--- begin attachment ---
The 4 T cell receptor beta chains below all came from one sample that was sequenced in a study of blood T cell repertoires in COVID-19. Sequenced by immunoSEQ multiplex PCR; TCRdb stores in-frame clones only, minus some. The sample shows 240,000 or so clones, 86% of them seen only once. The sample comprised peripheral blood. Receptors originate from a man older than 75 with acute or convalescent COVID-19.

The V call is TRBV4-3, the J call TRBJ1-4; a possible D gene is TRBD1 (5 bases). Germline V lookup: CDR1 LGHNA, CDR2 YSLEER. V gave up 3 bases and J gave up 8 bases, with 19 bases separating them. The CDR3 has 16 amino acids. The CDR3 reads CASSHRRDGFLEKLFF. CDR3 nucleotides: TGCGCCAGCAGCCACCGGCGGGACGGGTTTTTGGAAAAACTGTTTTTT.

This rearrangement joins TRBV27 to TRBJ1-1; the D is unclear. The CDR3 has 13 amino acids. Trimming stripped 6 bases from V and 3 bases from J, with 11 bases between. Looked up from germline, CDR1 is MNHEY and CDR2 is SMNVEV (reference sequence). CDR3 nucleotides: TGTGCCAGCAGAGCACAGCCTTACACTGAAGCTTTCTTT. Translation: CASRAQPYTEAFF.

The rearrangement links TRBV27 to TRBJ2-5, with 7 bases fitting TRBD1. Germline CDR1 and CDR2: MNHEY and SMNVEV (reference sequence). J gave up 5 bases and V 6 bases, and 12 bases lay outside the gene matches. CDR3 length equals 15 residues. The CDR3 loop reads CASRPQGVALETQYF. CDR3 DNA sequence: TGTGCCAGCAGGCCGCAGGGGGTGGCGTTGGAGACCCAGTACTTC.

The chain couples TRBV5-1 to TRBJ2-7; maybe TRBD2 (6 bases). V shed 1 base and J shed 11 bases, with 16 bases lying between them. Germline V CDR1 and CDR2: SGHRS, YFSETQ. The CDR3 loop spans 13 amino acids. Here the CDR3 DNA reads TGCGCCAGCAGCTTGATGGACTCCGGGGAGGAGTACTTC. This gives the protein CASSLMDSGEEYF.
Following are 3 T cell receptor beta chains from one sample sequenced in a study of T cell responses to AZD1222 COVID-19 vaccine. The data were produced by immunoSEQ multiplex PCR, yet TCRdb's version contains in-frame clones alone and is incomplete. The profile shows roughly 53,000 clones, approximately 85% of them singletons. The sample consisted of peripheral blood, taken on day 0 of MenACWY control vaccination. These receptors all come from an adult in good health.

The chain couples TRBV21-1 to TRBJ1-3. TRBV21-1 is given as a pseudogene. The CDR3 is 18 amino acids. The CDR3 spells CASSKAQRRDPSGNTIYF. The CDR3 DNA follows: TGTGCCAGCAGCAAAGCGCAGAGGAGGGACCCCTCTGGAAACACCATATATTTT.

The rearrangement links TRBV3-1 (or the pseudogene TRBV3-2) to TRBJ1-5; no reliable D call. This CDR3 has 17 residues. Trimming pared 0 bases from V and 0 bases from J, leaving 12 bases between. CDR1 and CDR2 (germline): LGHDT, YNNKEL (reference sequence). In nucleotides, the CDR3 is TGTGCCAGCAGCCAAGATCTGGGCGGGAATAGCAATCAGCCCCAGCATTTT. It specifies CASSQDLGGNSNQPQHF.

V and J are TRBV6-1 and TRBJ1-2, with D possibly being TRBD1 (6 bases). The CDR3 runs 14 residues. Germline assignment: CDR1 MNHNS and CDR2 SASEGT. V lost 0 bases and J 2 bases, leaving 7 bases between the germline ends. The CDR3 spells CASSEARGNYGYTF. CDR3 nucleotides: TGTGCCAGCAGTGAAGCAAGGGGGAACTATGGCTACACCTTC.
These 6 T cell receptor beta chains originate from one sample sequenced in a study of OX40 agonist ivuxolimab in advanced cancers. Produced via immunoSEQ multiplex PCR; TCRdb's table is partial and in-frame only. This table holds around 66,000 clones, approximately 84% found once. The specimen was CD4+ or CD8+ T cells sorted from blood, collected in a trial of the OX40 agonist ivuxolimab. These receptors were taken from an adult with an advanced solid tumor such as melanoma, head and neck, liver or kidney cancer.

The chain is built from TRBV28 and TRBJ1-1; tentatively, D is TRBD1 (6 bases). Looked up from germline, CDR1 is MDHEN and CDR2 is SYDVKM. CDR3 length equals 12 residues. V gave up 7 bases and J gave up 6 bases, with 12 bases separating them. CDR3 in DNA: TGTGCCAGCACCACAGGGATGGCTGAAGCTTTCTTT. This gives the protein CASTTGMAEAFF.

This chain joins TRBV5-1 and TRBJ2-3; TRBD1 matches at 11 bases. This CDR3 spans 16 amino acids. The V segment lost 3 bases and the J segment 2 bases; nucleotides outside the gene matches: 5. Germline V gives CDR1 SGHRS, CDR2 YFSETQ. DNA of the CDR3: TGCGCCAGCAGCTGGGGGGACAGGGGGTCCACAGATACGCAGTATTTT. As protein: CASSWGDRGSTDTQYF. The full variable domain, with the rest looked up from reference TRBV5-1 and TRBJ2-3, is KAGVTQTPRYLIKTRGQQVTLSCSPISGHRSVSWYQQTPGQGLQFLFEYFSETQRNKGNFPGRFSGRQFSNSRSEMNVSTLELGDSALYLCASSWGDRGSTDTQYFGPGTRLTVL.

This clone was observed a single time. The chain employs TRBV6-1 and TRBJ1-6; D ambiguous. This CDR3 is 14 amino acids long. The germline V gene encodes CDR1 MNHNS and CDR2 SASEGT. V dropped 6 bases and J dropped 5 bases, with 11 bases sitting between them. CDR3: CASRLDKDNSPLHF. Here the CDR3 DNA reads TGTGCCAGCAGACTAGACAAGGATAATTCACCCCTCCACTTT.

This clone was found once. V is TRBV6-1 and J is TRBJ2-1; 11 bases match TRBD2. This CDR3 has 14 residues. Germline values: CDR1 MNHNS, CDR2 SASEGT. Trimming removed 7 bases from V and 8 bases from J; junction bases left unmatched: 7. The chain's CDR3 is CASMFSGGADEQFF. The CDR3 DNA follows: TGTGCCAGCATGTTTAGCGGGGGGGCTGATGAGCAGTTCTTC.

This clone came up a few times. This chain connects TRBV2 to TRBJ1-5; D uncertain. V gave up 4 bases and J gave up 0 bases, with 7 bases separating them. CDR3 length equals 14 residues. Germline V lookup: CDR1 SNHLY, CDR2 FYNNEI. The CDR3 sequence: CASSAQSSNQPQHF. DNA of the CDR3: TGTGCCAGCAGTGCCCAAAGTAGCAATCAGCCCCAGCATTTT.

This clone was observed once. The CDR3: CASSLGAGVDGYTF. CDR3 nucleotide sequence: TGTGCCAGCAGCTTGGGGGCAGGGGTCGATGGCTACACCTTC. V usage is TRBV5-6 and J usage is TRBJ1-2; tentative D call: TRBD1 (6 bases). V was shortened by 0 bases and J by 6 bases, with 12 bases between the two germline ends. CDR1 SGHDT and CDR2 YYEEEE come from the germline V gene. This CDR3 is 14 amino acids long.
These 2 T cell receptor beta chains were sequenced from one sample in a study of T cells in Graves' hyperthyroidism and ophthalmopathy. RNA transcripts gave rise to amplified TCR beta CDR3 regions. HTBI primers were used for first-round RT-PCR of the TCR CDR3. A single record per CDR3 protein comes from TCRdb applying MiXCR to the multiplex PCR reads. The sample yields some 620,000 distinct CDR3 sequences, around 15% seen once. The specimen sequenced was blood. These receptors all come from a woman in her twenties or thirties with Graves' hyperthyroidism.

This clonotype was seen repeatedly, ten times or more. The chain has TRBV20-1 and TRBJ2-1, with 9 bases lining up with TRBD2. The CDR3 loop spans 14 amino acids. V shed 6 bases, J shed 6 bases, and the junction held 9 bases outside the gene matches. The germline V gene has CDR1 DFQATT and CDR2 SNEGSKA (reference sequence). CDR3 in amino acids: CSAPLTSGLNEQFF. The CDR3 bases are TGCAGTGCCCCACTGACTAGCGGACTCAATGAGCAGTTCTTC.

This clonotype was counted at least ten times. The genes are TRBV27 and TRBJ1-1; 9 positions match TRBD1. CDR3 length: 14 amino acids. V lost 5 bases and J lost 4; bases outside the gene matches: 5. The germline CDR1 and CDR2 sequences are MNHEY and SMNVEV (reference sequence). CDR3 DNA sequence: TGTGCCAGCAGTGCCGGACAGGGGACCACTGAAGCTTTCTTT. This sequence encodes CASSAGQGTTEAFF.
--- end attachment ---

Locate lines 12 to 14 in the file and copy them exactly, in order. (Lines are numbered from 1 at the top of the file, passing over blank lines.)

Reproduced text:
This chain joins TRBV5-1 and TRBJ2-3; TRBD1 matches at 11 bases. This CDR3 spans 16 amino acids. The V segment lost 3 bases and the J segment 2 bases; nucleotides outside the gene matches: 5. Germline V gives CDR1 SGHRS, CDR2 YFSETQ. DNA of the CDR3: TGCGCCAGCAGCTGGGGGGACAGGGGGTCCACAGATACGCAGTATTTT. As protein: CASSWGDRGSTDTQYF. The full variable domain, with the rest looked up from reference TRBV5-1 and TRBJ2-3, is KAGVTQTPRYLIKTRGQQVTLSCSPISGHRSVSWYQQTPGQGLQFLFEYFSETQRNKGNFPGRFSGRQFSNSRSEMNVSTLELGDSALYLCASSWGDRGSTDTQYFGPGTRLTVL.

This clone was observed a single time. The chain employs TRBV6-1 and TRBJ1-6; D ambiguous. This CDR3 is 14 amino acids long. The germline V gene encodes CDR1 MNHNS and CDR2 SASEGT. V dropped 6 bases and J dropped 5 bases, with 11 bases sitting between them. CDR3: CASRLDKDNSPLHF. Here the CDR3 DNA reads TGTGCCAGCAGACTAGACAAGGATAATTCACCCCTCCACTTT.

This clone was found once. V is TRBV6-1 and J is TRBJ2-1; 11 bases match TRBD2. This CDR3 has 14 residues. Germline values: CDR1 MNHNS, CDR2 SASEGT. Trimming removed 7 bases from V and 8 bases from J; junction bases left unmatched: 7. The chain's CDR3 is CASMFSGGADEQFF. The CDR3 DNA follows: TGTGCCAGCATGTTTAGCGGGGGGGCTGATGAGCAGTTCTTC.